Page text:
WHEN an earthquake of magnitude 6.0 struck Northern California on August 24th at 3.20am, it not only shook the ground—it also shook people awake. Strikingly, it is possible to identify the tremblor’s epicentre by measuring the disrupted sleep suffered by thousands of people in the area who use a bracelet pedometer and sleep-tracking device made by Jawbone (see chart below). The company spotted trends in how long it took people to return to their slumber, and noted that 45% of people within 15 miles of the epicentre were unable to go back to sleep at all.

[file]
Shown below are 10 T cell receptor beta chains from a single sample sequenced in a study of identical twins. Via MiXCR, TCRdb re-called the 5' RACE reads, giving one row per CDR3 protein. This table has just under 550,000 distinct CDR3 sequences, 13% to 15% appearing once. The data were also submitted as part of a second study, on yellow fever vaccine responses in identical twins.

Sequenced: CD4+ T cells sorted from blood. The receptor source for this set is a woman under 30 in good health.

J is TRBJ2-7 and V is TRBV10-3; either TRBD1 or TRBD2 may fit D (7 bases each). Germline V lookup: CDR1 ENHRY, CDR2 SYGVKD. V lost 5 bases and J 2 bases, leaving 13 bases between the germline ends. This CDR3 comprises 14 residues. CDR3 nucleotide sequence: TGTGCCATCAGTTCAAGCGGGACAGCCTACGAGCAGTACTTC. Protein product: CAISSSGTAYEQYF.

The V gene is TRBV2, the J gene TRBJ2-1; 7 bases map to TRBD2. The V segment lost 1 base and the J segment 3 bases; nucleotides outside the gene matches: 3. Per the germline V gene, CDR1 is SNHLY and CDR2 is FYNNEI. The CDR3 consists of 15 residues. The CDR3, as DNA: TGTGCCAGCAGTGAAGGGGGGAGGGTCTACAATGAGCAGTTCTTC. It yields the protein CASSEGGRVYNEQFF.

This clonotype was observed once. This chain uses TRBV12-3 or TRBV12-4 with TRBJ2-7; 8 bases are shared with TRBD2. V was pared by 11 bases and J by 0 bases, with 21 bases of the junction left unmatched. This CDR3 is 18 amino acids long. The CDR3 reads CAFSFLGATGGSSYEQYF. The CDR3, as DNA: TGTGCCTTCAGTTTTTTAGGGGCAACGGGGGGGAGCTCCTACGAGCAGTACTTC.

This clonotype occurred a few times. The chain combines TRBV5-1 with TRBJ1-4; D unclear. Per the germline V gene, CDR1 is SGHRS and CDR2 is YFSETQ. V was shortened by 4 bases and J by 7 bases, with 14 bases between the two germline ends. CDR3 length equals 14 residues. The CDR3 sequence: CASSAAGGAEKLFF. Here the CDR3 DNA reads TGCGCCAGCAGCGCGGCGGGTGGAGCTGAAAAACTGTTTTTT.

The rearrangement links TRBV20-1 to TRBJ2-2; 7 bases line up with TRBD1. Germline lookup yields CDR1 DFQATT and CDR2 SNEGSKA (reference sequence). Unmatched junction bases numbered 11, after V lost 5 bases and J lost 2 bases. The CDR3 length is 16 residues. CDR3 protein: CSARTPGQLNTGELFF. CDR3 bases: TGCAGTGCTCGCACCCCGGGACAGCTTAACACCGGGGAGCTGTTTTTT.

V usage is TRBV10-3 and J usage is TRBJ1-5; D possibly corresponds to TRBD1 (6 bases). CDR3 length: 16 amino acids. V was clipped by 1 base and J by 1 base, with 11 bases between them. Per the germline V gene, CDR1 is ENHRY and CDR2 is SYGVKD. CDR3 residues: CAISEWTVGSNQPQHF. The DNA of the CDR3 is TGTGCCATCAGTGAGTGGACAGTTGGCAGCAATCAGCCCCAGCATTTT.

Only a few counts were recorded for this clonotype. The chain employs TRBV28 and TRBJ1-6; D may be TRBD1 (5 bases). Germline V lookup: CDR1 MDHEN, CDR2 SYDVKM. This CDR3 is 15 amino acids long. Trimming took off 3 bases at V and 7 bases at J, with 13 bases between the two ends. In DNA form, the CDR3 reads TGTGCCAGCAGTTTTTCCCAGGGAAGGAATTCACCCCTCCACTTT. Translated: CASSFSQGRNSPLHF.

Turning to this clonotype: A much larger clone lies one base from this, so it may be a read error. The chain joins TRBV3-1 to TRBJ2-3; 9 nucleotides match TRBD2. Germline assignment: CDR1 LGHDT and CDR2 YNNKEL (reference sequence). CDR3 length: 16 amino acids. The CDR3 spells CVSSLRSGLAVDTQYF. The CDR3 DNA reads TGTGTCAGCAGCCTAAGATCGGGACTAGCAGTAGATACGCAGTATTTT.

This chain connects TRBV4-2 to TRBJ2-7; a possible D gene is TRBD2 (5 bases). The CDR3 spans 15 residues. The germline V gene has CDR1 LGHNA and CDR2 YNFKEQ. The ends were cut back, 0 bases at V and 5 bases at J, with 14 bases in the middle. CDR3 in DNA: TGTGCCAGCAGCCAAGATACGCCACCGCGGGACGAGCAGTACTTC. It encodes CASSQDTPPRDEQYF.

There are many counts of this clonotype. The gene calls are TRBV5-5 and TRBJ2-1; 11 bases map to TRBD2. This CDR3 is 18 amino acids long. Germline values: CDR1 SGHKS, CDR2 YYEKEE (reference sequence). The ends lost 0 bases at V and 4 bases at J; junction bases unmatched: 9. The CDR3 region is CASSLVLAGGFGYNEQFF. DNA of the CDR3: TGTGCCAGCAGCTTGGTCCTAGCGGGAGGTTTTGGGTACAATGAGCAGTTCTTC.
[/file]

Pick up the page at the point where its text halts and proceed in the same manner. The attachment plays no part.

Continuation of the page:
The fitness-tracking devices—often called “wearables” or “wearable computing”—emerged on the tech scene a few years ago. They promised to transform the burgeoning field of personal electronics: calculating the number of steps walked, calories burned or hours slept. After all, as computers get smaller and closer to people’s bodies, gadgets for self-tracking seemed the next logical step beyond the smartphone. By 2013 they were a $238m market around the world, with products by Fitbit, Nike and Jawbone accounting for 97% of all smartphone-enabled tracker sales. Yet despite the fascinating data that can be collected from them, like patterns of behaviour during an earthquake, the devices still have a long way to go to match the early optimism that surrounds them.